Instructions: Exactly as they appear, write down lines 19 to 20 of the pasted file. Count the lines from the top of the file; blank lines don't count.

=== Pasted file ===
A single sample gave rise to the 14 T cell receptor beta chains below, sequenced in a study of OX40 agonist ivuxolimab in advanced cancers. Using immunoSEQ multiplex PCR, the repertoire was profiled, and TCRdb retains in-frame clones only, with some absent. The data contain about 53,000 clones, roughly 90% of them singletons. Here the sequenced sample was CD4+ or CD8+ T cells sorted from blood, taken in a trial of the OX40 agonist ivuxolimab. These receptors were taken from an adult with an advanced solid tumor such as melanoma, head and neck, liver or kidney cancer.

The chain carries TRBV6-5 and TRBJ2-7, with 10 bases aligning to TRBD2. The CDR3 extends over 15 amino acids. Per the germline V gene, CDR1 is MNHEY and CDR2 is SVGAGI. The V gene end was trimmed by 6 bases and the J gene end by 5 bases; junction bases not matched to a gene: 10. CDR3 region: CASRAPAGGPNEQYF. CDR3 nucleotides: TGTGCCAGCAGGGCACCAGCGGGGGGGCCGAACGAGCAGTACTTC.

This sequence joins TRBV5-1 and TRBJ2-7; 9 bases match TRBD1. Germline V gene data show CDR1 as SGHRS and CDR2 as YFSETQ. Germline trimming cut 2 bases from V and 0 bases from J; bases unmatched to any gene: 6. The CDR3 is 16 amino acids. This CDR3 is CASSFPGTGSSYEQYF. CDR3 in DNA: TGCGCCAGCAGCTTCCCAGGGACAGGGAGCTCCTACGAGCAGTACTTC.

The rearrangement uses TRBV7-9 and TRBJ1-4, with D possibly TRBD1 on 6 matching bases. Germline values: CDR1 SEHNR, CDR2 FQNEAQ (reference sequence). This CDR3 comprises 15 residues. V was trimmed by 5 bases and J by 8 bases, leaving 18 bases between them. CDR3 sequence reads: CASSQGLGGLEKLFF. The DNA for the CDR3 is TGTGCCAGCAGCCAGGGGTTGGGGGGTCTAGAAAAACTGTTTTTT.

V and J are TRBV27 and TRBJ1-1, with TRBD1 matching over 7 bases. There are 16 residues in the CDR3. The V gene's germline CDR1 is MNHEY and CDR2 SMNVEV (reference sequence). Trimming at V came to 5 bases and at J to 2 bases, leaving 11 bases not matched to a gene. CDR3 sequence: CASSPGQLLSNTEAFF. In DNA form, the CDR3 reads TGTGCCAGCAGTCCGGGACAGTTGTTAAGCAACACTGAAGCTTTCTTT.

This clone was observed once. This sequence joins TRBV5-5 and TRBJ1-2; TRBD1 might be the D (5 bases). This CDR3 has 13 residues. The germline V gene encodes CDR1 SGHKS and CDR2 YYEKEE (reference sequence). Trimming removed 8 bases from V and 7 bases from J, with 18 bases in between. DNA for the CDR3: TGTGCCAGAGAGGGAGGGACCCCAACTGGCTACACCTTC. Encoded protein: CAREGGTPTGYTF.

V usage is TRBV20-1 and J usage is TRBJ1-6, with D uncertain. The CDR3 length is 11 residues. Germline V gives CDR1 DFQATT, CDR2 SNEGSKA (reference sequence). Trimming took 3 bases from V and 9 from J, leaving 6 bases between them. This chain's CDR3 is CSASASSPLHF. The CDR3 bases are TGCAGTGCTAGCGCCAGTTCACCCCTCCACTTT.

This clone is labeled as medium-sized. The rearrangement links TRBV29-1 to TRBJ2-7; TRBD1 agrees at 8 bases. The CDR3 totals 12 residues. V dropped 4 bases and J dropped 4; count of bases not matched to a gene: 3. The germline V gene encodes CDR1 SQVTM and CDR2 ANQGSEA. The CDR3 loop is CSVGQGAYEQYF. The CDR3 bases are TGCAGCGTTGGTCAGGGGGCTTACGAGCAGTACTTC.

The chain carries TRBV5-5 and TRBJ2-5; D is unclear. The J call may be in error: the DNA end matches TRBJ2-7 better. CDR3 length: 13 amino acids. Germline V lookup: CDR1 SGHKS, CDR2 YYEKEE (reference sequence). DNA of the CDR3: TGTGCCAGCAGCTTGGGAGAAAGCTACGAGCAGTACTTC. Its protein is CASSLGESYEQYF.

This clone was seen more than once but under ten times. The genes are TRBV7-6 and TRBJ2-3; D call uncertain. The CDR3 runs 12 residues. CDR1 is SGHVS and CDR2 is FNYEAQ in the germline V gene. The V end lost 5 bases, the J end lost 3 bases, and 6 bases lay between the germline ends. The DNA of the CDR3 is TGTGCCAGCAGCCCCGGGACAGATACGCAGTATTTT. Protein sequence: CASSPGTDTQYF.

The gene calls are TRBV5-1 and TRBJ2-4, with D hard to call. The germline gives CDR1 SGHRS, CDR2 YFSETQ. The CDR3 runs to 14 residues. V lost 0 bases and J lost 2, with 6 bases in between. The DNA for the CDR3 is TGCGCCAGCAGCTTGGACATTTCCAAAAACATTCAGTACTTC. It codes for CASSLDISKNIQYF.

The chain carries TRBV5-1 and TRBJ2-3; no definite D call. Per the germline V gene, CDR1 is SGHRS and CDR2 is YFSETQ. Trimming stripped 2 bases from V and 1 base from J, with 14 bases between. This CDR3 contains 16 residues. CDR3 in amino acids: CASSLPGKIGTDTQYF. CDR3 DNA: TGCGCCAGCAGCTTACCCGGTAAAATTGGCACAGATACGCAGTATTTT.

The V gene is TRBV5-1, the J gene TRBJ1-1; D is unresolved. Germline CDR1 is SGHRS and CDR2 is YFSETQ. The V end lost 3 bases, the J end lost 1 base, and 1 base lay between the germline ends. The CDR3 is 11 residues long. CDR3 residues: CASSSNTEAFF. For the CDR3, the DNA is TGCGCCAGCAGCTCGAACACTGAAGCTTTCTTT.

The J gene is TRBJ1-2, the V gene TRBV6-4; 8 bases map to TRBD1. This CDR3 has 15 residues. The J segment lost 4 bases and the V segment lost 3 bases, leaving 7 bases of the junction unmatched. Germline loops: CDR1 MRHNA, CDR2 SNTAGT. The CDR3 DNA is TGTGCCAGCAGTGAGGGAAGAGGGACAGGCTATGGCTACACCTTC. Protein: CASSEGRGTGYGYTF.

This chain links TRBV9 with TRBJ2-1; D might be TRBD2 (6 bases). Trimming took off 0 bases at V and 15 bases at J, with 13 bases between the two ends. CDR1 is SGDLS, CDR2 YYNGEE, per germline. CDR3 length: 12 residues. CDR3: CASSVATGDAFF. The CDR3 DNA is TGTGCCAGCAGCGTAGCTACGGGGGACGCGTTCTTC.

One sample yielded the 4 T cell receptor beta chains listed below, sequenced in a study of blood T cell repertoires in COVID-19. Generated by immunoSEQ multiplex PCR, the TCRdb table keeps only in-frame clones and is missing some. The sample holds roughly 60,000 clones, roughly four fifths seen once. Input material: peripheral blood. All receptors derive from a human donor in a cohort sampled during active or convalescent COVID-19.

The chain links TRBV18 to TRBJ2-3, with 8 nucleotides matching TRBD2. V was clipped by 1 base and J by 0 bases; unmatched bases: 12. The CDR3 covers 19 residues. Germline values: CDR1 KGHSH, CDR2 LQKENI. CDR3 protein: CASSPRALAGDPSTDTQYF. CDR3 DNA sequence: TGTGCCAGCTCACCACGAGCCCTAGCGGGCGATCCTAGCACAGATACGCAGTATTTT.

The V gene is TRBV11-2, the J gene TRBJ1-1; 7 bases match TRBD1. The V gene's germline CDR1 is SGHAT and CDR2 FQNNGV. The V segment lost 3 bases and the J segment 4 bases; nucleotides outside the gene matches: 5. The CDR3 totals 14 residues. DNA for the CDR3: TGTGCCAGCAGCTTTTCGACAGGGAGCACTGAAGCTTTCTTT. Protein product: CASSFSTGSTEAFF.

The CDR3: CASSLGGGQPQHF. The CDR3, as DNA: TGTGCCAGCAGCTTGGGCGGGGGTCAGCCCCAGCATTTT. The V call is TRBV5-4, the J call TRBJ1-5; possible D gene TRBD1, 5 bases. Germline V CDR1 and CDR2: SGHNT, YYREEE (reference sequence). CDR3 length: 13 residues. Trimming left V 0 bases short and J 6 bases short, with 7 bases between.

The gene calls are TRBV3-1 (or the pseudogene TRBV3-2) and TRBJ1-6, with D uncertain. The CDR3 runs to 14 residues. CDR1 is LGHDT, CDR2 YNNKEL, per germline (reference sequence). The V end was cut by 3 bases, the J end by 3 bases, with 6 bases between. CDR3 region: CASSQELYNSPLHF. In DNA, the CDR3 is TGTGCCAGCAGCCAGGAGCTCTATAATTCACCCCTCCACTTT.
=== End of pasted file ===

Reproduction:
The CDR3: CASSLGGGQPQHF. The CDR3, as DNA: TGTGCCAGCAGCTTGGGCGGGGGTCAGCCCCAGCATTTT. The V call is TRBV5-4, the J call TRBJ1-5; possible D gene TRBD1, 5 bases. Germline V CDR1 and CDR2: SGHNT, YYREEE (reference sequence). CDR3 length: 13 residues. Trimming left V 0 bases short and J 6 bases short, with 7 bases between.

The gene calls are TRBV3-1 (or the pseudogene TRBV3-2) and TRBJ1-6, with D uncertain. The CDR3 runs to 14 residues. CDR1 is LGHDT, CDR2 YNNKEL, per germline (reference sequence). The V end was cut by 3 bases, the J end by 3 bases, with 6 bases between. CDR3 region: CASSQELYNSPLHF. In DNA, the CDR3 is TGTGCCAGCAGCCAGGAGCTCTATAATTCACCCCTCCACTTT.